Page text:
It has been suggested to me by my readers and viewers that in order to tell the complete picture I should talk about the time it takes one to complete training as well as some of the other costs involved in getting there.
Whilst I agree that this probably does make the picture a little bit more complex for Specialty groups such as Surgeons. As I have also pointed out. Whilst one is working as a Surgical Trainee, either accredited or unaccredited you are in a group of doctors who are going to be earning quite a bit due to the amount of time worked. Now. This observation in itself is not really an attractive reason to enter Surgical training in my opinion.
But it does mean that if you are successful in getting your way through Surgical training to your FRACS you are probably going to end up earning one of the highest incomes of doctors across your medical career.
This is all pretty relative when we consider that most medical professions are in or close to the top ten occupations in terms of average income in Australia.
Some key things to observe here are:
- Some specialties are somewhat easier to get into at an earlier stage of training, examples being Emergency Medicine, Psychiatry, Physician Training and Emergency Medicine.
- Other specialties have long waiting lists where you might end up becoming a very, very senior Resident before you get onto the program. Examples here are Surgery, Ophthalmology and Dermatology
- Costs of training fees and exam fees can also vary significantly. Annual College fees usually start at over a thousand dollars for most Colleges. Examination fees can be a few thousand dollars to over ten thousand dollars. These costs are all tax deductible.
- You may also need to or find it desirable to enter a formal training course. Some Colleges make this mandatory. This will also cost you a few thousand dollars. Again. This is also tax deductible.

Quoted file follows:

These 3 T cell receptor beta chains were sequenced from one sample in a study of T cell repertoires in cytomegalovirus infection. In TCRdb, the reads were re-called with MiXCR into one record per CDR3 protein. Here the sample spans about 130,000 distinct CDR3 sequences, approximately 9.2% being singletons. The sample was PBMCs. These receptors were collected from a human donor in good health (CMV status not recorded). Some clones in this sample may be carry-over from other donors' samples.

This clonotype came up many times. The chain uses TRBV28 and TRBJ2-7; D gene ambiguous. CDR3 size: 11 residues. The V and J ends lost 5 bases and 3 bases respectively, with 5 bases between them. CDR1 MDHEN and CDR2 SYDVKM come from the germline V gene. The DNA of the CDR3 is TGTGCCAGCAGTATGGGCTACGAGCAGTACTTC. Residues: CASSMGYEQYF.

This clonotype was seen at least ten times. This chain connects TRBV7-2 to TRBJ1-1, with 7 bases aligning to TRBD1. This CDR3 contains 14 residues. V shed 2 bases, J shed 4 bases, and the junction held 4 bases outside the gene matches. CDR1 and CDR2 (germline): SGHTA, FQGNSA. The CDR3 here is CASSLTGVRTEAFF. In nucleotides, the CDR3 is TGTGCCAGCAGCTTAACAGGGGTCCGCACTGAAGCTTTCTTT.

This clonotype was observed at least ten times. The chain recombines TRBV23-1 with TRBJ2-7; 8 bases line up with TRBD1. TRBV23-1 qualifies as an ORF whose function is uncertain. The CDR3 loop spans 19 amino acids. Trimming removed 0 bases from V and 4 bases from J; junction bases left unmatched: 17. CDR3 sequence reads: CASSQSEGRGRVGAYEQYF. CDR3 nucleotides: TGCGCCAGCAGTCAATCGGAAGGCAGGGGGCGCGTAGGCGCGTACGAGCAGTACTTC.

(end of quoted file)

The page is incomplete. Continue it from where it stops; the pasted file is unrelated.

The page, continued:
- Depending on your specialty there may be some equipment that you need to buy. For example, some of the surgical specialties utilise special equipment (think Ear, Nose and Throat).
Other Related Questions.
Question: What Other Benefits Do You Get As a Specialty Trainee?
There are a range of other benefits that you get when working as an employed doctor in Australia.
- On top of your salary, your employer is required to pay an additional 9.5% into a superannuation fund to assist with your retirement.
- As an employee, you are covered by workers compensation for any injury or accident that might occur at work. Although payouts are often fairly poor and below what most professionals earn. So you may wish to consider taking out additional income protection insurance.
- If you are asked to be on-call you will get a small allowance for this and be paid if you are called back into work.
- You may get an allowance or even a mobile phone provided to you if you are required to be on call.
- You might get some meal allowances for shifts.
- If you have been seconded a reasonable distance from your normal place of appointment you will generally be provided with free temporary accommodation (you may need to pay a bond) and a travel allowance, for example, a free air ticket back home every 13 weeks or so.
- You will get at least 4 weeks of annual leave per year.
- Most doctors will also get one extra day off per month. Called a Rostered Day Off or RDO.
- You will get a certain amount of sick leave every year which you can accumulate if you don’t use.
- You also get access to other types of leave, such as leave to take your child to the doctor.
Question: If I Am a Specialty Trainee From Overseas. How Much Will I Get Paid?
You should be paid the same as the equivalent doctor in Australia. But this is a case where it’s always best to check. Once you are offered a position you should make sure that the employer is taking into account your current status as a trainee doctor overseas and in particular the amount of years of experience you have had. Some employers may indicate that they only take into account years of clinical experience worked in Australia. This can be a grey point. When pushed they will generally recognise your overseas experience as well.
Special thanks to Dr Rachel Seaniger for the research conducted on this post